A Level Maths

We were over the moon to welcome a number of visitors to Room 13 recently and to share our work with them. We had visitors from Windsor, Cumbria and Yorkshire.

The engineheads met with the visitors to talk about SOLE from their perspective.


We had two sessions programmed. One was a Time4Success Tutor enquiry “is the future already set? and the other was a Maths year 10 class who had decided to try something different and explore a higher A level Maths question!

The Maths question was a tricky one. Head of Maths, Claire Middleton, had found a question which she would be surprised if the high ability set in Year 10 would be able to answer. We had a great discussion about what else we might get from this session but were very keen to see what happened. We were keen to try and see what happened when you asked a more challenging question, and although not a traditional big question in the regular sense, nonetheless, an interesting idea to explore.

The question was

A curve has equation

x^2+2xy-3y^2+16= 0

Find the coordinates of the points on the curve
where dy/dx=0

The results were fascinating. The group had worked out that the coordinates were at the turning point of the curve and had worked out how to answer the question and also explained how they’d worked it out.  One group said that didn’t understand all of it but they think they would have got there with each other and the internet if they’d had a bit longer.

The teacher was delighted with the results.

I’m looking forward to doing a little more of this and investigating how SOLEs can help students who perhaps wouldn’t usually be able to tackle these GCSE, A Level and University questions understand and explore the meaning and the possible answers.

Why is the sun so hot? 

This was the question Trinity and Amy from Byerley Park Primary came up with when we chatted at our Art Club at Greenfield Arts before their class came to do a SOLE session later that week. 

They were excited to be coming to Room 13 again (there fourth visit recently!) and were telling me about their forthcoming visit. They started coming up with questions they could explore with their class. 

Some of the questions included: 

Why is nature sometimes called Mother Nature?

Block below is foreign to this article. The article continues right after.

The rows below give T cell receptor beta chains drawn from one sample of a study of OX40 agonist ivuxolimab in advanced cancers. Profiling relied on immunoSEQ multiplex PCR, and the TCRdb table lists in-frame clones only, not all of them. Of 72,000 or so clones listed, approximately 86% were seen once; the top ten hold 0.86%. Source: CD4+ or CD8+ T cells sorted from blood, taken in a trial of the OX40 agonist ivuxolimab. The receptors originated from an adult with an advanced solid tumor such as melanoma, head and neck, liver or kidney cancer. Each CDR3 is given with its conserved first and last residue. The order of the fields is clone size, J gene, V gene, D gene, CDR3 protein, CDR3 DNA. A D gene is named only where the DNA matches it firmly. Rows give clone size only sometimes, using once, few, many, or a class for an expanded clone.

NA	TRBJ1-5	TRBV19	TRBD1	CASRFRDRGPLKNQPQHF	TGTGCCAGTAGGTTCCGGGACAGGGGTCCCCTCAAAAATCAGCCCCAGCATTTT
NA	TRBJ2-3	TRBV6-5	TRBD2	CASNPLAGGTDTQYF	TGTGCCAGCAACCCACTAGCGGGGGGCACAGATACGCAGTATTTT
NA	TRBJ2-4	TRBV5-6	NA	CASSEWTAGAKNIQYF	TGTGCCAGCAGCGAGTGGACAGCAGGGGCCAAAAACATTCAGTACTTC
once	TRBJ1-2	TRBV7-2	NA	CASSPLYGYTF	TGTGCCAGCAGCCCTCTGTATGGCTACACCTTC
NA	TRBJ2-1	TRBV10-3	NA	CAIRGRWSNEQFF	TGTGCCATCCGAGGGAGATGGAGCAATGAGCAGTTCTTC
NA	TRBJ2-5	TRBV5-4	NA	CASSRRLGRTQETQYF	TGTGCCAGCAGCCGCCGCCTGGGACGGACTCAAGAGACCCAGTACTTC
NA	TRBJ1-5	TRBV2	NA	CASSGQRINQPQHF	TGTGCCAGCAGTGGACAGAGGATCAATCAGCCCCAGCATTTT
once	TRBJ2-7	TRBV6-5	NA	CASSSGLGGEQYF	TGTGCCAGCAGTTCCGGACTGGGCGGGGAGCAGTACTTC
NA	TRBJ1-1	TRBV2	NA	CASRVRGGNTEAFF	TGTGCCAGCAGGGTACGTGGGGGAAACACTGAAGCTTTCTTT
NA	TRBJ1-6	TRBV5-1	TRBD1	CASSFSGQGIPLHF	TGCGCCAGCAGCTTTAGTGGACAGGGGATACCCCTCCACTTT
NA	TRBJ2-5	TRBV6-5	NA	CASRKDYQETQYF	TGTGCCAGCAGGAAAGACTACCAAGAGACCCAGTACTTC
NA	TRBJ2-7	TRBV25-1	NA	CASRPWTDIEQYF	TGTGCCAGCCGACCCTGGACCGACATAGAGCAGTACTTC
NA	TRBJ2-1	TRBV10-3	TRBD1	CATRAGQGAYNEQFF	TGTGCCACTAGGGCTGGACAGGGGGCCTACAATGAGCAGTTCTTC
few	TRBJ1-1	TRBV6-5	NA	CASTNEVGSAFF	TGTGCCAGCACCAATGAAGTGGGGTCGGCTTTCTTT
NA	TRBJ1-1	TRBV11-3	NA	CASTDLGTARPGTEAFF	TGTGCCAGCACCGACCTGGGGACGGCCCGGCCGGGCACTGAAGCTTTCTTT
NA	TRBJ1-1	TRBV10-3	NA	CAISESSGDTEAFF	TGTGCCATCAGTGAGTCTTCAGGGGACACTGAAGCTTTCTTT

Who said the first word?

Who discovered the first potato?

Why do we have colour? 

We decided that ‘Why is the sun so hot?’ was the question they wanted to try later that week. 

The session was great and the class had so many fascinating things they’d discovered and even more exciting for me they kept asking further questions which I hope they are inspired to continue to explore.

They just kept thinking. I love that.

I really enjoy working with Byerley Park. They are SOLE Superstars!! 

Is knowledge power?

I really enjoyed a SOLE session recently exploring the question ‘Is Knowledge Power?’

The session was with year 5 students from St Francis. They had not experienced a SOLE before but got really stuck in. 

The results were fantastic. 

The discussion included: 

‘Is knowledge the same as understanding?’ One group gave a definition of knowledge. Facts and familiarity with something. They explained that it’s about what you do with the information you have that matters.

‘Do we need to know if we can find out?’ The group explained that you keep learning over time so you don’t ever have all the knowledge. It doesn’t stop till you die.

‘Don’t underestimate kids they have more knowledge and can work things out more than adults realise.’ 

‘Knowledge is power because the Internet said 63% of the country said it was so I agree with that’.

‘Sometimes I use my imagination or work with others to find things out, it helps you get on and do more’.

They said ‘knowledge can be used against people who don’t know as much and can make people fall out. You could give your opinion too much if you know everything and tell people what to do. Knowledge and power is not always used for good.’

‘You have knowledge because of experience you have. It helps you make decisions. You need to know things to make good decisions.’